Panda Sanctuary ChengDu
The Panda Sanctuary ChengDu

Panda Sanctuary ChengDu

I woke up even earlier today and grabbed a coffee to shock me out of my zombie trance. We took the metro to Shengxian Lake and met up with Eric’s parents. The six of us took two separate taxi’s from there for 24 RMB (8 RMB per person) to the Panda Sanctuary. If you are going by yourself, I have provided a picture of the sanctuary below that you can just show the taxi driver. It took about 20 minutes to a half hour to reach the Panda Sanctuary, but we arrived early, on a weekday, on a groggy day, so less tourists flocked here.

Panda Sanctuary ChengDu
Giant panda, being lazy, and eating bamboo

A full admission ticket costs 58 RMB, but if you have a student ID it’s only 29 RMB. This gives you access to the full park. Get there early to make sure you get a chance to see the Panda’s eat bamboo. They are fed every two hours, but they sleep most of the day, so you don’t want to miss them being lazy 🙂

Panda Sanctuary ChengDu
Panda’s wrestling!

We walked around the park and much of it felt like a zoo, which I did not like, since I hate zoo’s. The panda’s did have more space to roam around than most zoo’s I visited in the past, but it still felt wrong. Anyway, we spent much of the day watching giant Panda’s grab bamboo with their furry paws and chow down on it for hours. Some of them played with each other like they entered a sumo wrestling match. Others just lounged and rolled around on their backs and tummies. For the most part, all of them maintained their lazy stereotype, but one took his acrobatic skills to another level by swinging from the monkey bars, climbing trees and slapping his mother’s paw to wake her from her slumber.

Panda Sanctuary ChengDu
This peacock is like a foot away from me

I learned from the Panda Sanctuary Cinema center that only 2000 panda’s remain in the world. They can eat over 20 kilograms of bamboo per day and only absorb about 20% of the nutrients from all that they intake. They give birth anywhere from 3 to 5 months after being pregnant and the baby panda’s are so small that normally humans take care of them until they reach a size when the mother can handle them.

Panda Sanctuary ChengDu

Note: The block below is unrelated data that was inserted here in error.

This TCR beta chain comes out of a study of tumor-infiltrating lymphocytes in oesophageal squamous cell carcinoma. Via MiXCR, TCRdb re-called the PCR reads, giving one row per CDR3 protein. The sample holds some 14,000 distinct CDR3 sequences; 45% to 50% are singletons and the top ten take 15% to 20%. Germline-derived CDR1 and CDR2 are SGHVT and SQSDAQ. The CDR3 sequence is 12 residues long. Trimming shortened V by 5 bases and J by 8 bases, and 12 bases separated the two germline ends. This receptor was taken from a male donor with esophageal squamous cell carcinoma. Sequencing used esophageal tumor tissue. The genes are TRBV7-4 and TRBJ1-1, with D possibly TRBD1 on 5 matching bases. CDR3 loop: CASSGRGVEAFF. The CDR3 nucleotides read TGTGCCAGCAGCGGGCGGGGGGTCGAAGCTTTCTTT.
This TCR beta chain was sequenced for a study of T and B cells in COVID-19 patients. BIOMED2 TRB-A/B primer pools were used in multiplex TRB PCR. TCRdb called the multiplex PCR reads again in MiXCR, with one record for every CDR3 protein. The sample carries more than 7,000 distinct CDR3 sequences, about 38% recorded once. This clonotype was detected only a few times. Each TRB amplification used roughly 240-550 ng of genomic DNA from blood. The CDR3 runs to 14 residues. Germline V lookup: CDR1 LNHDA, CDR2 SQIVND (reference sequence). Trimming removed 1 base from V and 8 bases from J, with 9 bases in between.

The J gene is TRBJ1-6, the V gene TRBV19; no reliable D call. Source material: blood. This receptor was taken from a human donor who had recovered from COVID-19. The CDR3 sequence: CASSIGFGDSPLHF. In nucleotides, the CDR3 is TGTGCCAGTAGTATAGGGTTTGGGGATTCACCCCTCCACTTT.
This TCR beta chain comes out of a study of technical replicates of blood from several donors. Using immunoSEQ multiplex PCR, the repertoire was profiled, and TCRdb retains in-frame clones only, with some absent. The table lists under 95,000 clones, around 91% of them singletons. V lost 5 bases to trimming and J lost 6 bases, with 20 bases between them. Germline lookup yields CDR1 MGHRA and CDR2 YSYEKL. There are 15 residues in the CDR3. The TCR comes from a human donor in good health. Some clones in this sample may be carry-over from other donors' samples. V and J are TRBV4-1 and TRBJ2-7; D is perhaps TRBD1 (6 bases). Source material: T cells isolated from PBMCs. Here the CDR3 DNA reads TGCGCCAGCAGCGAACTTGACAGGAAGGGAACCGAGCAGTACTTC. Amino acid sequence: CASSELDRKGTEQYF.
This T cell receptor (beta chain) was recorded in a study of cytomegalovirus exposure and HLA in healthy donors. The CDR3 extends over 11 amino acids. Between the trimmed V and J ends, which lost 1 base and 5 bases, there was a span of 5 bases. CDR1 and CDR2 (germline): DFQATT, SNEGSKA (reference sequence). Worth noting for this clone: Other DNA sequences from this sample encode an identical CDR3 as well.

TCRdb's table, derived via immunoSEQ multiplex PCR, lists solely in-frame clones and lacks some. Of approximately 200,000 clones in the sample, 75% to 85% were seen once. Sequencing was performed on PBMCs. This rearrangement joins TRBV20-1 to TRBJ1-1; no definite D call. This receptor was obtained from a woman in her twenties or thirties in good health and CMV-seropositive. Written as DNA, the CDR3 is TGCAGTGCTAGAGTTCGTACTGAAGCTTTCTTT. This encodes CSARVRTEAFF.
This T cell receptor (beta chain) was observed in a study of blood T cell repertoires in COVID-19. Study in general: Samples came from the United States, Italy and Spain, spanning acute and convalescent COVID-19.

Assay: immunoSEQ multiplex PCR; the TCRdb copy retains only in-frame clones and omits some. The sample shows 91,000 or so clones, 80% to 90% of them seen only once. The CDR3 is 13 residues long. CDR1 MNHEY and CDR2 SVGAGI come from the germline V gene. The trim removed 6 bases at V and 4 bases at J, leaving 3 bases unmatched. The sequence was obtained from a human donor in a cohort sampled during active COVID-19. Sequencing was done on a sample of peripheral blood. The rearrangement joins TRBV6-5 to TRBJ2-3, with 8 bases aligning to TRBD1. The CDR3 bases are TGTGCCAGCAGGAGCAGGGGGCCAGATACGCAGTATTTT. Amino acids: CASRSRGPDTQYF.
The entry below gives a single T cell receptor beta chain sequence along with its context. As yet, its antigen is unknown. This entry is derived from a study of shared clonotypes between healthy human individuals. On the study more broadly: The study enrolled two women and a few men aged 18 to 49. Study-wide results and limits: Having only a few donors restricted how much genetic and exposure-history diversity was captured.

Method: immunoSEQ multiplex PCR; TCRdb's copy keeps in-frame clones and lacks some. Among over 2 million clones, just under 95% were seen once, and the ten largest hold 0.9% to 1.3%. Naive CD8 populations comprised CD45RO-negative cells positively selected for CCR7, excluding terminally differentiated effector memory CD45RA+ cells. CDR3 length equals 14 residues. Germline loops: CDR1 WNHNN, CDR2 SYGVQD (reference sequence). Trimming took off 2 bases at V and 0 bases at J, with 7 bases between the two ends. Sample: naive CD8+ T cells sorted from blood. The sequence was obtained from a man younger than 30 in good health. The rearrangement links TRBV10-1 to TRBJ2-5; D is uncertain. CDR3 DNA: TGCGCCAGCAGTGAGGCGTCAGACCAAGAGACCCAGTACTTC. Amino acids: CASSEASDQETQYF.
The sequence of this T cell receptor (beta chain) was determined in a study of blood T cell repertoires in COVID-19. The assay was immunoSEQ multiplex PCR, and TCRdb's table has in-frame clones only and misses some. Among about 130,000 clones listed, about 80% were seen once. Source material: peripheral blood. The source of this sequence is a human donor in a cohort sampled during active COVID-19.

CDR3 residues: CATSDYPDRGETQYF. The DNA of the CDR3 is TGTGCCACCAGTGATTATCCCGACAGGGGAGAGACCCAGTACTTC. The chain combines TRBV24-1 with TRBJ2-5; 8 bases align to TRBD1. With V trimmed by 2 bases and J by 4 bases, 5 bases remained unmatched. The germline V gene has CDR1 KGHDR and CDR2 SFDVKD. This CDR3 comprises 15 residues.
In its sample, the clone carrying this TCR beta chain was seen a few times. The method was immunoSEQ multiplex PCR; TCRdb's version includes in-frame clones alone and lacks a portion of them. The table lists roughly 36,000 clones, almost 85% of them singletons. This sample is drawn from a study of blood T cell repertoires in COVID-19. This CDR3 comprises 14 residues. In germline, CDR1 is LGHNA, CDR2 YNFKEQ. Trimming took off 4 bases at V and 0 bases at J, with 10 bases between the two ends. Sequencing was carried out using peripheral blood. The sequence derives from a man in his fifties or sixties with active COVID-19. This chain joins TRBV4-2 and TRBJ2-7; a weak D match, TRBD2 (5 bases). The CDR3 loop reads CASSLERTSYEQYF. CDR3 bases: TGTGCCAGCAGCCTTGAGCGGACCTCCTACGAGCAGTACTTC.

A white duck ready to attack us.

Aside from visiting the giant panda’s and baby panda’s we hiked over to see the Red Panda’s. They almost look like a breed of fox and raccoon. Their bright fire tails and reddish, orange coats of fur make them stand out from the other panda bears. The zookeeper kept a lot of them indoors due to being pregnant, so we only glimpsed at a few of them between the shoots of bamboo and brush.

We ventured over to Rose Garden where obviously no roses blossomed due to it being December. We did, however, see for the first time, black swans and a really huge, white duck who looked like he might attack us for food at any second. A wild peacock also followed us around for a while when the rest of the group ate lunch on benches. He roamed around begging for food from random strangers. I found out they eat potato chips among other delicacies haha.

Panda Sanctuary ChengDu
The first time I’ve ever seen black swans in my life

One word of advice, when you leave, do not grab a taxi right out front by any means. The driver’s try to negotiate a price without putting the meter on and normally rip off tourists. Walk a few miles down the road and grab one from there to avoid this, or negotiate a price with one of the group vans if you have a big group like ours. We got a group van rate back to Shengxian Lake for 50 RMB for six people.

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Brian Cray is not a cyclist. He’s not a hitchhiker. He’s not a train hopper or an adrenaline junkie. He’s just an ordinary man with gypsy blood in his veins, who can’t seem to settle down. Nothing defines him. He goes wherever this world takes him on this journey we call life, roaming the world, at will, by any means. He aspires for a life of indefinite travel, a tiny home in the woods for him and his wife, and any work that keeps him wanderin’. Brian Cray is a travel writer at heart, sharing his stories with the world one keystroke at a time.